Jewelry Making - Methods & History
The astonishing art of jewelry making dates back thousands of years when jewelry was a mere means of personal adornment, where they were made with hands using the stones naturally available in its rawest form, tied together, somehow. With the passing of time we have witnessed a spectacular transformation of jewelry from shells on hemp strings to tiaras and crowns worn by royalty, it's a journey and a glamorous one. Throughout the ages, the continual discovery of new gems, precious metals and ornamental materials, combined with advancement of tools and metallurgy, have made it possible for almost everyone to own fine jewelry.
Each method has its advantages and shortcomings. Here in the blog we have briefly discussed some of the most popular ways of jewelry production.
According to the The Federal Trade Commission (FTC) in the United States guidelines hand-fabricated or handmade jewelry must be made entirely by hand or with hand tools like these. Therefore, a truly hand fabricated item is where everything from assembling materials to setting gemstones to polishing it is all done by hand or hand controlled tools. This process is surely time consuming and labor intensive, the pieces can be expensive, but the process has many benefits. For starters, it offers jewelers and designers a great amount of creative liberty. It’s often used for formulating custom-designed, one-of-a-kind pieces, or to pieces where gems are of such distinct cuts that would be difficult to set into pre-made mountings. it gives the designer as well as the wearer a sense of pride in owning one of a kind jewels, where no two pieces are alike.
Lost-wax casting aka Investment casting is a versatile process ( and a reallyyy old one) that produces both simple and complex designs that can be made for mass production and even for one-of-a-kind pieces. The rustiest known lost-wax-cast object, an amulet created by a community in the Indus Valley, is around 6,000 years old. The casting process has several steps, starting with creating a wax model of the piece to be cast. This is done either by hand or by injecting the wax into a rubber mold. A plaster-like material called investment is poured around the wax model.When the investment hardens, the wax is melted away, leaving a cavity that is then filled with molten jewelry metal. When the metal hardens, the investment is broken away, leaving a rough jewelry piece that is then finished and polished. Since it involves making a large number of identical pieces, it is both economical and affordable.
Die striking starts with manufacturing a steel pattern called a die that’s designed to create a particular jewelry item or component.Die mostly has two parts: a punch and a mold.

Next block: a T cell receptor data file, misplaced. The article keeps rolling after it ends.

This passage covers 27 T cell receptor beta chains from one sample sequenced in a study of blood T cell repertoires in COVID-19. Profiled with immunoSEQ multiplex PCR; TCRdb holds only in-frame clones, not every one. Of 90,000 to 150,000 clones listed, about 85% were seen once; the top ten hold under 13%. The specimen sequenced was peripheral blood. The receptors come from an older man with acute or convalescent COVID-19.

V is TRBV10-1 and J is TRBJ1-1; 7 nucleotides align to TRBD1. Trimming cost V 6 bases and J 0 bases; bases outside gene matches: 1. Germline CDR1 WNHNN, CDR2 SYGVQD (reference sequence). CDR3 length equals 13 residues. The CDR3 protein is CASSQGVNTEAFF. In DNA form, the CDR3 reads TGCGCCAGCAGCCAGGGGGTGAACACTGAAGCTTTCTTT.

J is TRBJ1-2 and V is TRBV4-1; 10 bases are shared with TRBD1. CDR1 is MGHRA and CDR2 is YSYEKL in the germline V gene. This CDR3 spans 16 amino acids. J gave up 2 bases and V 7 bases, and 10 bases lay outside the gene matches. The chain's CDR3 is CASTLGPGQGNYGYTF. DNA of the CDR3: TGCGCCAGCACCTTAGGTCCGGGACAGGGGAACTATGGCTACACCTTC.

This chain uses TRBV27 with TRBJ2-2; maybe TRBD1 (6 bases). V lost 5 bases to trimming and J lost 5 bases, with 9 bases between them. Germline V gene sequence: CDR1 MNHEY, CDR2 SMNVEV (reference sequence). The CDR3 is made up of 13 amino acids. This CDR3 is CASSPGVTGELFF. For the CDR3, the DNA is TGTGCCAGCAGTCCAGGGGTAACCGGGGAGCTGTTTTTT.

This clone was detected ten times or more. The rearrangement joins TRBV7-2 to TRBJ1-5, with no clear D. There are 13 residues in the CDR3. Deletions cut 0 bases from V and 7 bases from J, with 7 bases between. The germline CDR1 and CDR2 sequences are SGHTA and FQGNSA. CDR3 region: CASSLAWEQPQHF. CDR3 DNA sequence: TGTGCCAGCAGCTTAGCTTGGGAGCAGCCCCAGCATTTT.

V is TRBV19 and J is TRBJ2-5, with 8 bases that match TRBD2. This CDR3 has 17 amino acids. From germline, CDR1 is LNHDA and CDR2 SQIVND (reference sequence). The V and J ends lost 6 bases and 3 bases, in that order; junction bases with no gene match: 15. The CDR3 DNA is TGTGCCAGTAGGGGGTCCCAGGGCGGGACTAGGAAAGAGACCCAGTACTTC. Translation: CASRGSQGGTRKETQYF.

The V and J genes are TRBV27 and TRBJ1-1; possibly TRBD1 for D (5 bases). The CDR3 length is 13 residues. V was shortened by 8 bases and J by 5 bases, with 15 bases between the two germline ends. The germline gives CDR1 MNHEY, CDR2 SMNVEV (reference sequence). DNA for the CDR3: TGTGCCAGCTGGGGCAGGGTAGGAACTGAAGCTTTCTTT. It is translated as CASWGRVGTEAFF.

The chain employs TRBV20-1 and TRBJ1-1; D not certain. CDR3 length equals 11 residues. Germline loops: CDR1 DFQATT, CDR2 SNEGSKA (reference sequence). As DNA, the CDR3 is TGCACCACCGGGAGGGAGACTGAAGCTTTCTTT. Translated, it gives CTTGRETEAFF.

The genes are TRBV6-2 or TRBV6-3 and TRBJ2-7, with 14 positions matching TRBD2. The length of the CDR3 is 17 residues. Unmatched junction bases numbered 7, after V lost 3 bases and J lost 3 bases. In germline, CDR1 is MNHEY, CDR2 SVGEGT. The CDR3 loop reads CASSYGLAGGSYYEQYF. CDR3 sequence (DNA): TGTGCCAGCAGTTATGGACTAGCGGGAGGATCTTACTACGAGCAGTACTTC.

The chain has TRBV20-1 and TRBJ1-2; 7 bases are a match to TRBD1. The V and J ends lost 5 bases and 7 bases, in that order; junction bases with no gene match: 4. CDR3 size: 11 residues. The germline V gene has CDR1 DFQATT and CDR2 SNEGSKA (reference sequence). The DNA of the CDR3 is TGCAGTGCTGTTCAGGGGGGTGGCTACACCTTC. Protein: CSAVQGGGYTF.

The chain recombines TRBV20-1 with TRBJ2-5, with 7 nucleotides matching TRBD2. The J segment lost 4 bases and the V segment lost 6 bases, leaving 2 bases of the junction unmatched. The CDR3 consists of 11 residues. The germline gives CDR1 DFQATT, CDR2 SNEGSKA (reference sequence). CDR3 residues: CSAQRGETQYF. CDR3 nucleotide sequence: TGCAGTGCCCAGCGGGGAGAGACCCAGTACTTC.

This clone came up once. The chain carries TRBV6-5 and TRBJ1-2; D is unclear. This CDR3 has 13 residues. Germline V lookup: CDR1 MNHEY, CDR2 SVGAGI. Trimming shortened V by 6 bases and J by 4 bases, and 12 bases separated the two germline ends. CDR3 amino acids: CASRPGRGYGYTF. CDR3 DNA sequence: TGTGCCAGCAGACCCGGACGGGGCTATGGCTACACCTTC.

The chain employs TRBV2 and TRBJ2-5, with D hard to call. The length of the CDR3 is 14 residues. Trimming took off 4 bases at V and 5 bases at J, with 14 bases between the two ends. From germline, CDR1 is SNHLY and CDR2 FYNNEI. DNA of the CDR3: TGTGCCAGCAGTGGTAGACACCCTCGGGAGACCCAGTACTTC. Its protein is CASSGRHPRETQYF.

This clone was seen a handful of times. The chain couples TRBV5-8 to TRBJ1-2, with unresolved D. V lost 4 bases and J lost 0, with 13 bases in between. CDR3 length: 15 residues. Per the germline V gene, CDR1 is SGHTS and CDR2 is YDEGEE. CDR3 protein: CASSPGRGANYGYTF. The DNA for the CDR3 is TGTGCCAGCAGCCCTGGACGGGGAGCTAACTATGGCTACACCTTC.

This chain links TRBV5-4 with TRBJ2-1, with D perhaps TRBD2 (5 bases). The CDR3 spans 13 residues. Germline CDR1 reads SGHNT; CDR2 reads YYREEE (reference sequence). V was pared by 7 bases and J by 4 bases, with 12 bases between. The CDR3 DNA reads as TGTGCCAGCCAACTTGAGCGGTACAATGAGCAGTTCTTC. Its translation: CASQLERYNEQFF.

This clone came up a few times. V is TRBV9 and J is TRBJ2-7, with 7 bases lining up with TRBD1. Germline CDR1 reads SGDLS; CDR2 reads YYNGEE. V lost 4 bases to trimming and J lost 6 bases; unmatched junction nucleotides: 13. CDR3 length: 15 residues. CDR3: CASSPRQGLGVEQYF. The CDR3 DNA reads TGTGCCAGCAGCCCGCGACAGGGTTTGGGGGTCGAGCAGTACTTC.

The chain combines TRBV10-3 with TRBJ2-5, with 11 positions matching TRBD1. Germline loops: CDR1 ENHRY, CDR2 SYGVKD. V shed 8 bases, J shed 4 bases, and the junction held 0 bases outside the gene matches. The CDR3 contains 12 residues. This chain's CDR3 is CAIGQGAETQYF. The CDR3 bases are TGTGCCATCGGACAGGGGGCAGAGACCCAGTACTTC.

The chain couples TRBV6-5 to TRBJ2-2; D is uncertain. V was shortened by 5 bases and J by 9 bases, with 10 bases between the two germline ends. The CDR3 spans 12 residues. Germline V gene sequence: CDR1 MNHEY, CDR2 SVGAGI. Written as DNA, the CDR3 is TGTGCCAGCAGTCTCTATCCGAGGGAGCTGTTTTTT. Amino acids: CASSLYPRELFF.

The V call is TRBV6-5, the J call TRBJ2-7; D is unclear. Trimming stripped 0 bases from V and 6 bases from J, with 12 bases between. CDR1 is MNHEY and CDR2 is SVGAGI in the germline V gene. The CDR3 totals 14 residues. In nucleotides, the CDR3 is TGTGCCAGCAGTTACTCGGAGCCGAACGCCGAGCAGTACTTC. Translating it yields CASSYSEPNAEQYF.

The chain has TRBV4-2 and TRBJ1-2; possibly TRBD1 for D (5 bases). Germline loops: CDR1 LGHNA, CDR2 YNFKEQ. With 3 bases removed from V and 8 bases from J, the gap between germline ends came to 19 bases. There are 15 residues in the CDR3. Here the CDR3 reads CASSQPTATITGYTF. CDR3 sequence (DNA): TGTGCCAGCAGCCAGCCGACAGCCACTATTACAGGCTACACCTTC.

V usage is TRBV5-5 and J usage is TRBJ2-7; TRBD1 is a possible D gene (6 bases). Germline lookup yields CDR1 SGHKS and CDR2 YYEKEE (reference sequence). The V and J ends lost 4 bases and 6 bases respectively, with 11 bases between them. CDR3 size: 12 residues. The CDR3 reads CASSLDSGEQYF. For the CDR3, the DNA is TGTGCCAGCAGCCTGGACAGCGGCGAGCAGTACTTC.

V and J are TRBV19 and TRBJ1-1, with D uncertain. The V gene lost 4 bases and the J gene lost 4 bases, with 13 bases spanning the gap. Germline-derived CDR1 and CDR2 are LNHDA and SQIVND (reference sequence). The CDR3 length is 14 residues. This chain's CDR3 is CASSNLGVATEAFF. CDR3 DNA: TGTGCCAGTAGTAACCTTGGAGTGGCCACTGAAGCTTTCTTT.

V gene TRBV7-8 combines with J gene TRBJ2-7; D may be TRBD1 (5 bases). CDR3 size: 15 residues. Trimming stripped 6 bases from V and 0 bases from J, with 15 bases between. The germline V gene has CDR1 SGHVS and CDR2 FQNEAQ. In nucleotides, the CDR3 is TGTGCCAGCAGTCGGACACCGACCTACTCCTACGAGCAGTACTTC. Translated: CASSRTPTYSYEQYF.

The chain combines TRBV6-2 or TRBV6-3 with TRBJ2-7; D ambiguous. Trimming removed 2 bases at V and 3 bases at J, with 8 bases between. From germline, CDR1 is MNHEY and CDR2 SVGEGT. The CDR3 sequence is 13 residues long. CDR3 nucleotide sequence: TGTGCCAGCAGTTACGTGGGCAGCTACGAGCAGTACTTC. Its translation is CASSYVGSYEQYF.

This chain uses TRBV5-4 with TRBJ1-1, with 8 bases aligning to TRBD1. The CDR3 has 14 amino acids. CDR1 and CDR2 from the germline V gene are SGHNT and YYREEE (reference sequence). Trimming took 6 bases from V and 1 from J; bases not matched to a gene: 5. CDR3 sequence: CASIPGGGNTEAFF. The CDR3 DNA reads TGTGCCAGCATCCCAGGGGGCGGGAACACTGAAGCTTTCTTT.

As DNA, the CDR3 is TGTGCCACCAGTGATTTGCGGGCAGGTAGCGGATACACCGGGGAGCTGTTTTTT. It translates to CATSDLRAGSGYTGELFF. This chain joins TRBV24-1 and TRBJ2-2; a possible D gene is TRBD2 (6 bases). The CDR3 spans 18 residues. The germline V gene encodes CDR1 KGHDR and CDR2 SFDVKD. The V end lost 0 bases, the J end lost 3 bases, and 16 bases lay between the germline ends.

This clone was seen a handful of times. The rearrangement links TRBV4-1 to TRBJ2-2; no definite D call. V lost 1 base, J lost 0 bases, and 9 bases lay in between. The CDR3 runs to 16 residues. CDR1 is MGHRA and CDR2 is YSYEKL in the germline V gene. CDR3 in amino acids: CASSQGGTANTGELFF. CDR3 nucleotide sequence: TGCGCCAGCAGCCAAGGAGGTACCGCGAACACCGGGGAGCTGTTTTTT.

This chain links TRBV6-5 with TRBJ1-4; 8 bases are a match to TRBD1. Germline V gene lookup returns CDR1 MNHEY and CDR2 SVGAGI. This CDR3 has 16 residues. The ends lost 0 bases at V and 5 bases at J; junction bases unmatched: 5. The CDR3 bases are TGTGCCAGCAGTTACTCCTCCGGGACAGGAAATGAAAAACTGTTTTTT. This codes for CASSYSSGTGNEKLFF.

While processing, the machine cuts blanks of jewelry metals to the sizes and shapes needed for the jewelry item. A blank is then placed between the punch and the mold and subjected to tremendous pressure. This gives it a structured definition and compresses the metal to produce a dense product. As a result the jewelry is strong but at the same time lightweight since it uses very less metal. Die striking is economical which makes the jewelery affordable. Die struck items need less finishing than cast and hand-fabricated stuff.
In electroforming, several wax copies are created and coated with a thin layer of conductive paint. The copies are then submerged in an electrically charged solution that contains precious metal particles. The charged particles bond to the coating, building a metallic surface. When the precious metal layer is the desired thickness, the manufacturer removes the forms. A method of heating melts the wax out of a small hole in the Strong metal shell. Electroforming creates hollow jewelry that’s light in weight but has a massive look. What's exciting is that it is durable, definitely not as durable as cast and die-struck jewelry . Because it uses less metal than other methods, the process can also result in lower-priced jewelry. The main advantage of electroforming is that it accurately replicates the external shape of the mandrel. Generally, machining a cavity accurately is more challenging than machining a convex shape, however the opposite holds true for electroforming because the mandrel's exterior can be accurately machined and then used to electroform a precision cavity.
Machining begins with the melting of the precious metal, which is then hardened into a solid form called an ingot. After drilling through the center, a hole and smoothing the outer surface, the manufacturer has to force the ingot through a series of steps that condense, shape and elongate it inside a tube. When the tube is the desired thickness, the manufacturer cuts blanks from it that are slightly larger than the finished jewelry item. The blanks are mounted on cutting or milling machines for trimming to the desired size and shape. After that, the jewelry items are given a final polish. Jewelry made with this process includes wedding bands, solitaire ring settings, and more. It’s even possible to add a gem-setting step to the machining process. Because the metal is repeatedly condensed as it’s shaped, machining results in stronger, denser, and harder metal than would be possible with casting.